Review : Father John Misty - Fear Fun
PitchforkEven before he joined Fleet Foxes in 2008, Josh Tillman had established a sound that made virtues of austerity and quiet, pitching his songs at a slow pace that at best bristled with prickly intensity or at worst lulled nearly into nonexistence. His albums suffered when the melodies and arrangements were precise and exactingly purposeful, leading Paul Thompson to decry 2009's Year in the Kingdom for its "lonesome, somber tone, one Tillman-- a funny, amicable dude, if you've ever heard him clowning on himself at a Fleet Foxes gig-- would do well to shake on occasion." Whether intentionally or not, Tillman has responded to this kind of criticism with his eighth album and his first under the name Father John Misty. Perhaps freed by the new pseudonym or emboldened by his nearly four-year tenure as a Fleet Fox, Tillman varies things up on Fear Fun, reveals an adventurous palette, and makes what may be his best album to date. He's finally shaken that lonesome, somber tone, and these songs sound all the better for it: gregarious, engaging, even funny.
It can't hurt that he ditched Seattle for warmer, stranger climes. After a period of deep depression, he loaded up his van with shrooms and drove down the coast, finally settling in what he describes as a "spider-shack" in Laurel Canyon. Of course, Tillman is aware of that locale's revered place in pop history and of Greater Los Angeles' less reputable place in pop culture, and he lets them inform Fear Fun musically, lyrically, and conceptually. Even that new moniker, Father John Misty, sounds like a cult leader, keeping his flock sequestered in an old movie set up in the hills. And the lyrics suggest a Hollywood breakdown of epic proportions, loosely recounting his own walkabout with the sort of mischief and humor largely missing from his previous albums. He opens "I'm Writing a Novel" with a great first sentence: "I ran down the road, pants down to my knees, screaming,/ 'Please come help me, that Canadian shaman gave a little to much to me!'" It bodes well for his novel.
Fear Fun isn't merely a step forward lyrically; it also reveals new musical ambitions. Compared to his previous albums, it's positively kaleidoscopic: less content to be moody and pretty and more intent on getting up in your face. Tillman's warped interpretations and strange combinations of SoCal pop history seem to mirror his own narcotized state: With its billowy strings and triangle beat, "Nancy From Now On" could be Laurel Canyon disco, a mad-scientist hybrid that proves a perfect setting for his careening falsetto. "Hollywood Forever Cemetery Sings" is a Sunset Strip stomp slowed down to a near idle, and the countrified "Well, You Can Do It Without Me" finds Gram Parsons' headstone somewhere in Bakersfield. Every song has its own identity, and the album's slightly fractured vibe speaks volumes about the place that inspired it....full text
Utne"I never liked the name Joshua, I got tired of J.," reveals former Fleet Foxes drummer Josh Tillman on his new album Fear Fun, opting for the less serious moniker of Father John Misty. The shedding of his former identity and the arrival of a new one not only comes in the form of a new name. It's as if the J. Tillman of old, the one heard harmonizing in Fleet Foxes, and creating solo albums of harmless folk songs, was born anew with an edgier style, a stronger propensity for rock-influenced songwriting, and a fresh haircut.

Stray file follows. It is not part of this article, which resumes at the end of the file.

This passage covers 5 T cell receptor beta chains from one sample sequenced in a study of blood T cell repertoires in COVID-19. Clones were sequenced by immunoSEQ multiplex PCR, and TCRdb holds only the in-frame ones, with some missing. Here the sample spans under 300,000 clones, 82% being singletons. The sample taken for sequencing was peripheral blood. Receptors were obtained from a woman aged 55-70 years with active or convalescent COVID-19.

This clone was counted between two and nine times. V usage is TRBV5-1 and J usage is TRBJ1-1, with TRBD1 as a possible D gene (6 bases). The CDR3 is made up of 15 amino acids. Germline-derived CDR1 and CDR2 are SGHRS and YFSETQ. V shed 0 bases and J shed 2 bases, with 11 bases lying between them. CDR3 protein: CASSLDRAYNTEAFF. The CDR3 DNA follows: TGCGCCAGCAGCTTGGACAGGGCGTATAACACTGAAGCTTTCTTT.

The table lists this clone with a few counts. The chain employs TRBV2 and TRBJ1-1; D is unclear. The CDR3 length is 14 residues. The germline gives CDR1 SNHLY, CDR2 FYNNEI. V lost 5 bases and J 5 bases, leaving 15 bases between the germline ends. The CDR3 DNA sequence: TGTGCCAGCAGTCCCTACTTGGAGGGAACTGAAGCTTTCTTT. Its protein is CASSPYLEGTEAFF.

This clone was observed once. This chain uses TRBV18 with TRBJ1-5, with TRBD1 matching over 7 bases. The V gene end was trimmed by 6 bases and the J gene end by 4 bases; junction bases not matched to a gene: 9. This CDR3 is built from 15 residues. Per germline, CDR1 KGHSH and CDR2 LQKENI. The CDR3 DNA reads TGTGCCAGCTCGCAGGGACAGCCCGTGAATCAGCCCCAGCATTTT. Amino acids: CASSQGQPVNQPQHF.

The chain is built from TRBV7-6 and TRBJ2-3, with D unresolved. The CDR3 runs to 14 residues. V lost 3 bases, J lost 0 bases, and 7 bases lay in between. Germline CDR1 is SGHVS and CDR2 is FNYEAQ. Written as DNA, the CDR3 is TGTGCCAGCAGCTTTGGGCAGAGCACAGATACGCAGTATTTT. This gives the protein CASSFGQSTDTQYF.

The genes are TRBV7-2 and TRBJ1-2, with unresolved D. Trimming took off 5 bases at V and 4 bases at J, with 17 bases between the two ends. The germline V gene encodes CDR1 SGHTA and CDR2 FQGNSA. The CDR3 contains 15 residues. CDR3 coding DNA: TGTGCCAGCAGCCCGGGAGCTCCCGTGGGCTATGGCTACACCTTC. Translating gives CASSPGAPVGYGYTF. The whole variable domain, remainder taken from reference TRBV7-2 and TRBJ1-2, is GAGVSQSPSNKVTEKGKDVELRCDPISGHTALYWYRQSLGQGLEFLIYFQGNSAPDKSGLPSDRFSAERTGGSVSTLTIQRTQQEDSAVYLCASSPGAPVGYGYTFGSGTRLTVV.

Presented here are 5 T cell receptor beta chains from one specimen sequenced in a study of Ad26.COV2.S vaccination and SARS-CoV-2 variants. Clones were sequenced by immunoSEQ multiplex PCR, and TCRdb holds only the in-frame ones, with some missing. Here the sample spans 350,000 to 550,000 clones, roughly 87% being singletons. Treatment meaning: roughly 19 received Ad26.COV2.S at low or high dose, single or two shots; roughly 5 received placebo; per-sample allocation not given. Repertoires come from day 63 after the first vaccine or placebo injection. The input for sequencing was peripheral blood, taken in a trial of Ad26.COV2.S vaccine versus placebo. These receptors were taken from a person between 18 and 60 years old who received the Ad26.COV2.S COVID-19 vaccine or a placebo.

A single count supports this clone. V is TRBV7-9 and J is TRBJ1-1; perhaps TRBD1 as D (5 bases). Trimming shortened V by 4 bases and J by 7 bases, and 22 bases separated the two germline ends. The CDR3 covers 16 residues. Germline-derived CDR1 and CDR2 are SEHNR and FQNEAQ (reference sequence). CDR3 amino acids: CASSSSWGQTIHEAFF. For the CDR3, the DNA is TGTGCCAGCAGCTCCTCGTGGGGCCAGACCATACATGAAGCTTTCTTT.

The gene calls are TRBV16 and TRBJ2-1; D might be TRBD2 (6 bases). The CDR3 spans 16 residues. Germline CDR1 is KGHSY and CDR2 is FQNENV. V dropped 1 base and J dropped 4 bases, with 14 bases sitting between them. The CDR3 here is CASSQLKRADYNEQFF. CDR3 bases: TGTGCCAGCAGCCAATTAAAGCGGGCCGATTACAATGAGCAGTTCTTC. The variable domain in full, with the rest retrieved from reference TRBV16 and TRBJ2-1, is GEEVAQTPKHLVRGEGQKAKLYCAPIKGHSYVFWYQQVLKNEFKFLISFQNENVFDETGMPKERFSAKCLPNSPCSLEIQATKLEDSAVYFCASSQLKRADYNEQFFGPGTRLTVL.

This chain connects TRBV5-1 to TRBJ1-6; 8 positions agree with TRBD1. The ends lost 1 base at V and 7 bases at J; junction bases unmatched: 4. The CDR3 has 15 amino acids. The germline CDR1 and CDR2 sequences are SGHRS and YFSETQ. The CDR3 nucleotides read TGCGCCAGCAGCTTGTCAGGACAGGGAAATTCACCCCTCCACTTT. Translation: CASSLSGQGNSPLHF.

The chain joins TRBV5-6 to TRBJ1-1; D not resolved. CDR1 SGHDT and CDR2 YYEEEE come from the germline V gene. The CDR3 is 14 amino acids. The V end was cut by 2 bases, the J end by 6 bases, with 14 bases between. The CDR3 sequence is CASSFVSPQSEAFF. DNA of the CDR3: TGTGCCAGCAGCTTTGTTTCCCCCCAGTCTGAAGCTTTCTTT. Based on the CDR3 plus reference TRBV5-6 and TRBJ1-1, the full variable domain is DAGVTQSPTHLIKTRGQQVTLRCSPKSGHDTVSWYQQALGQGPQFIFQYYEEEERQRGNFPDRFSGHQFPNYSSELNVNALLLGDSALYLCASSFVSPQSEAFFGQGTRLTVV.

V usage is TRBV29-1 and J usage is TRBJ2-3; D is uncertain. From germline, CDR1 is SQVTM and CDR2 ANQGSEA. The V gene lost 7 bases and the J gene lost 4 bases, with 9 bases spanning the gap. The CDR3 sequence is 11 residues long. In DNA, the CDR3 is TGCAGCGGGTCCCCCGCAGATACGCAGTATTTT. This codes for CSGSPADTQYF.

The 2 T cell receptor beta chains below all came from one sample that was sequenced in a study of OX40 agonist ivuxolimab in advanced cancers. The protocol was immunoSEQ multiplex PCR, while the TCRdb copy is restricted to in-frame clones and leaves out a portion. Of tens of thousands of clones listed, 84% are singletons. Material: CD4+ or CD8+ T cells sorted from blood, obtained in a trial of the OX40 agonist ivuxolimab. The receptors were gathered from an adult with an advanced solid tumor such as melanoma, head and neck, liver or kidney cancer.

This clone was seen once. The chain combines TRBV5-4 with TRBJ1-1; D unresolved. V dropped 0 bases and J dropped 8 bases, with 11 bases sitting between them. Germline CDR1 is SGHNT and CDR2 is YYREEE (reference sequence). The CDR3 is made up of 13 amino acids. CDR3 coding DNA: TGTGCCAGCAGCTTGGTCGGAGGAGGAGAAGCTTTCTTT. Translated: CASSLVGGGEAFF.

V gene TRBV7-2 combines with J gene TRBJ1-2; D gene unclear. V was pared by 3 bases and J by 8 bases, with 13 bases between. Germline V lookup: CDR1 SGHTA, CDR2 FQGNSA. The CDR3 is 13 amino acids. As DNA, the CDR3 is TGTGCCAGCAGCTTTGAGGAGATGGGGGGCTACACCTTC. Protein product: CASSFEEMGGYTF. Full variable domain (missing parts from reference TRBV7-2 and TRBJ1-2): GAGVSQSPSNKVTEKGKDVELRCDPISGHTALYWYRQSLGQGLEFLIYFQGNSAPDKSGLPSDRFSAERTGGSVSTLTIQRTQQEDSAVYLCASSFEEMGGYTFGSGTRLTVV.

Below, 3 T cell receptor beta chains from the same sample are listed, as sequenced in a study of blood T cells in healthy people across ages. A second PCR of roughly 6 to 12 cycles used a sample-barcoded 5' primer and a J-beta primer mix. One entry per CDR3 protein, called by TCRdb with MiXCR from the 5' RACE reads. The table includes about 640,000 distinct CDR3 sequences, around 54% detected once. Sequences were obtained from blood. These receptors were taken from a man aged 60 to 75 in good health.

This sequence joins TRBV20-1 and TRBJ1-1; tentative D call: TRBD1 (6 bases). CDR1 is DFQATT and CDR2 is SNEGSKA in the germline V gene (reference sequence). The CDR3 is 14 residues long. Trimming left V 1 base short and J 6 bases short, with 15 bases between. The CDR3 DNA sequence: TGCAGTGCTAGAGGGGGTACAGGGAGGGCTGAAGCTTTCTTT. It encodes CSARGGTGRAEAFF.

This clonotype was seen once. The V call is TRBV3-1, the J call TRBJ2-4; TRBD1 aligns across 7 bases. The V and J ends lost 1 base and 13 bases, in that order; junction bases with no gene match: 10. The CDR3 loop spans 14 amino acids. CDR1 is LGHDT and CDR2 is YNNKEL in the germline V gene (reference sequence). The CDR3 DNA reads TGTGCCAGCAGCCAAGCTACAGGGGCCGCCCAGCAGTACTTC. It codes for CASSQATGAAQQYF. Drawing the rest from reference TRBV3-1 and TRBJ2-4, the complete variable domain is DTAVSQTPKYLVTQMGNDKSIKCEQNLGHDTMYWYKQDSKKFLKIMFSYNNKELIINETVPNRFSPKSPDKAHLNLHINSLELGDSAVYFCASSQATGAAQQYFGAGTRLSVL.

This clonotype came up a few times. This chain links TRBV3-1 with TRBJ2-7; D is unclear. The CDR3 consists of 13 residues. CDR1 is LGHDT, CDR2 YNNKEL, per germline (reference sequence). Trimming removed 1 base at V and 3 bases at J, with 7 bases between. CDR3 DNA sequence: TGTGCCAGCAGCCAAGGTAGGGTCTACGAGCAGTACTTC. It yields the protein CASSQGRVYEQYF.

While this rebirth of sorts may have fans of his previous work slightly concerned, there is no need to worry. Fear Fun manages to hang on to the core appeal of Tillman’s previous work while charting new territory in both lyrical content and musical approach....full text
ConsequenceofsoundOnce the drummer for Fleet Foxes from 2008-2011, Father John Misty’s J. Tillman has been releasing solo music of his own since 2003. After a bout of depression in Seattle, Tillman set out to traverse the western coastline with no particular destination. Fuelled by mushrooms, wanderlust, and other substances, the resulting material came forth in the form of Fear Fun, the debut under Tillman’s new nom de plume, Father John Misty.
Fear Fun’s 12 tracks provide an aural parallel to a drug and whiskey afterglow– the aches and pains of the morning-after hangover, wincing at bright sunshine filtering through the blinds. Tillman sculpts a sparkling album that’s equal parts morbid, ambling, and luminous. The monotone droll of opener “Fun Times in Babylon” provides a languid overture to 40 minutes of sinister lyrics with disarming veneers.
This theme is best exemplified on lead track “Hollywood Forever Cemetery Sings”, notable for its driving backbeat and casual handling of death and strange love (“Jesus Christ, girl,” Tillman croons, “It hasn’t been long so it seems since I was picking out an island and a tomb for you at the Hollywood Cemetery.”) “Nancy from Now On” provides a dreamy, Harry Nilson-inspired retro feel and a wonderfully NSFW-dominatrix-themed video. A quarter of the way into the album, it’s apparent that Tillman is an enigmatic man with many vices, though he claims to simply be seeking an outlet for bottled-up ennui in the making of this album: “I didn’t want any alter-egos, any vagaries, fantasy…any over-wrought sentimentality. I like humor and sex and mischief.” Well, it’s all there: the ladies’ man story lines, “smoking everything in sight,” gagged and tied bodies in the backs of vans—dark images and reckless memories packaged into a whirlwind trip put forth in album form....full text
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